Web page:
Robin Marantz Henig is a contributing writer for the New York Times Magazine and author of 8 books, including Pandora's Baby (2004) and The Monk in the Garden (2000). She is a winner of the 2004 NASW Science-in-Society Award and three-time recipient of the June Roth Memorial Award for medical writing. Her writing appears in The Best American Science Writing 2005.

Table of Contents

Foreword v
TIMOTHY FERRIS
Part One: Learning the Craft
MARY KNUDSON
1 Finding Story Ideas and Sources
5(6)
PHILIP M. YAM
2 Reporting From Science Journals
11(7)
TOM SIEGFRIED
3 Understanding and Using Statistics
18(8)
LEWIS COPE
4 Writing Well About Science: Techniques From Teachers of Science Writing
26(8)
5 Taking Your Story to the Next Level
34(5)
NANCY SHUTE
6 Finding a Voice and a Style
39(10)
DAVID EVERETT
Part Two: Choosing Your Market
CAREY GOLDBERG
7 Small Newspapers
49(6)
RON SEELY
8 Large Newspapers
55(7)
ROBERT LEE HOTZ
9 Popular Magazines
62(6)
JANICE HOPKINS TANNE
10 Trade and Science Journals
68(5)
COLIN NORMAN
11 Broadcast Science Journalism
73(6)
JOE PALCA
12 Freelance Writing
79(4)
KATHRYN BROWN
13 Science Books
83(7)
CARL ZIMMER
14 Popular Audiences on the Web
90(7)
ALAN BOYLE
15 Science Audiences on the Web
97(3)
TABITHA M. POWLEDGE
16 Science Editing
100(11)
MARIETTE DICHRISTINA
Part Three: Varying Your Writing Style
ROBIN MARANTZ HENIG
17 Deadline Writing
111(7)
GARETH COOK
18 Investigative Reporting
118(8)
ANTONIO REGALADO
19 Gee Whiz Science Writing
126(6)
ROBERT KUNZIG
20 Explanatory Writing
132(6)
GEORGE JOHNSON
21 Narrative Writing
138(7)
JAMIE SHREEVE
22 The Science Essay
145(10)
ROBERT KANIGEL
Part Four: Covering Stories in the Life Sciences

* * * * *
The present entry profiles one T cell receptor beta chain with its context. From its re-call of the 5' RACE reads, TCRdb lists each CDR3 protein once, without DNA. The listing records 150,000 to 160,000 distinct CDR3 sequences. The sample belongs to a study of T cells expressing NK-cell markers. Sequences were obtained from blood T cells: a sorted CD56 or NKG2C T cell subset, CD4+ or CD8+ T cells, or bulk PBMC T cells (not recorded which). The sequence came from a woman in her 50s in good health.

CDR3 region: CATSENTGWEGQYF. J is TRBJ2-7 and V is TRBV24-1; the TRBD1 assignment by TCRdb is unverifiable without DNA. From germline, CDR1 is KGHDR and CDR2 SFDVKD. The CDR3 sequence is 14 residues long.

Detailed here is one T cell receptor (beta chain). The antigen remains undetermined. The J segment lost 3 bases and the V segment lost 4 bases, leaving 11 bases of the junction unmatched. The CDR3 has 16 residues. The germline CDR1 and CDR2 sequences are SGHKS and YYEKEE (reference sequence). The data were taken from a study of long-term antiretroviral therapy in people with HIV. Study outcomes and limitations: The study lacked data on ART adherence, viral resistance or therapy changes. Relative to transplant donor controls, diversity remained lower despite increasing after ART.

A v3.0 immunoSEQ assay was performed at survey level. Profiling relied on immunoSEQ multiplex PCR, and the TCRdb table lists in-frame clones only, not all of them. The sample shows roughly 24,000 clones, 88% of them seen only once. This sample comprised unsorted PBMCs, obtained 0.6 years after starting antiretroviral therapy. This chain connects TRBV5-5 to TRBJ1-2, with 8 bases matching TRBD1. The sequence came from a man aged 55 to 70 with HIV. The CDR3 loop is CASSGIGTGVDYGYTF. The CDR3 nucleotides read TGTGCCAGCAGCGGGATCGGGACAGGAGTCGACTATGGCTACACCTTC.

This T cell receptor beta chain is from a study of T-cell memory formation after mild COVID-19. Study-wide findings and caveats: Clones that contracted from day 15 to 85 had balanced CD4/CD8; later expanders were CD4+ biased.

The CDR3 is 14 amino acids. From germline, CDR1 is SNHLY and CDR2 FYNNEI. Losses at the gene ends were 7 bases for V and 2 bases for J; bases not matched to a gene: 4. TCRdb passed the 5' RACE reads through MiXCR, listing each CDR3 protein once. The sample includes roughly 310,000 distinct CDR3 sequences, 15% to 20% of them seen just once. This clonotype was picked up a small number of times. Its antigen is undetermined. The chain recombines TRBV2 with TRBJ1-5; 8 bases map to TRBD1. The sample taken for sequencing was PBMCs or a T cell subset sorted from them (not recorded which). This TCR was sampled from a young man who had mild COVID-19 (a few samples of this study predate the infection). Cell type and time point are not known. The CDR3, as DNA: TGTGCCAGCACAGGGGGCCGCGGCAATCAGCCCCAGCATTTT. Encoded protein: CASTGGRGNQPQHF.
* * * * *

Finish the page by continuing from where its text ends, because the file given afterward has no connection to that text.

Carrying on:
DEBORAH BLUM
23 Medicine
155(7)
SHANNON BROWNLEE
24 Infectious Diseases
162(6)
MARILYN CHASE
25 Nutrition
168(8)
SALLY SQUIRES
26 Mental Health
176(7)
PAUL RAEBURN
27 The Biology of Behavior
183(6)
KEVIN SEGOS
28 Human Genetics
189(8)
ANTONIO REGALADO
29 Human Cloning and Stem Cells
197(12)
STEPHEN S. HALL
Part Five: Covering Stories in the Physical and Environmental Sciences
DEBORAH BLUM
30 Technology and Engineering
209(7)
KENNETH CHANG
31 Space Science
216(6)
MICHAEL D. LEMONICK
32 The Environment
222(7)
ANDREW C. REVKIN
33 Nature
229(7)
MCKAY JENKINS
34 Earth Sciences
236(7)
GLENNDA CHUI
35 Climate
243(8)
USHA LEE MCFARLING
36 Risk Reporting
251(16)
CRISTINE RUSSELL
Taking a Different Path: Journalists and Public Information Officers 257(10)
THE EDITORS
Part Six: Communicating Science From Institutions
JOHN D. TOON
37 Universities
267(6)
EARLE HOLLAND
38 Institutional Communications During Crisis
273(7)
JOANN ELLISON RODGERS
39 Government Agencies
280(7)
COLLEEN HENRICHSEN
40 Nonprofits
287(6)
FRANK BLANCHARD
41 Museums
293(6)
MARY MILLER
42 Corporate Public Relations
299(6)
MARION E. GLICK
Epilogue 305(6)
JAMES GLEICK
Index 311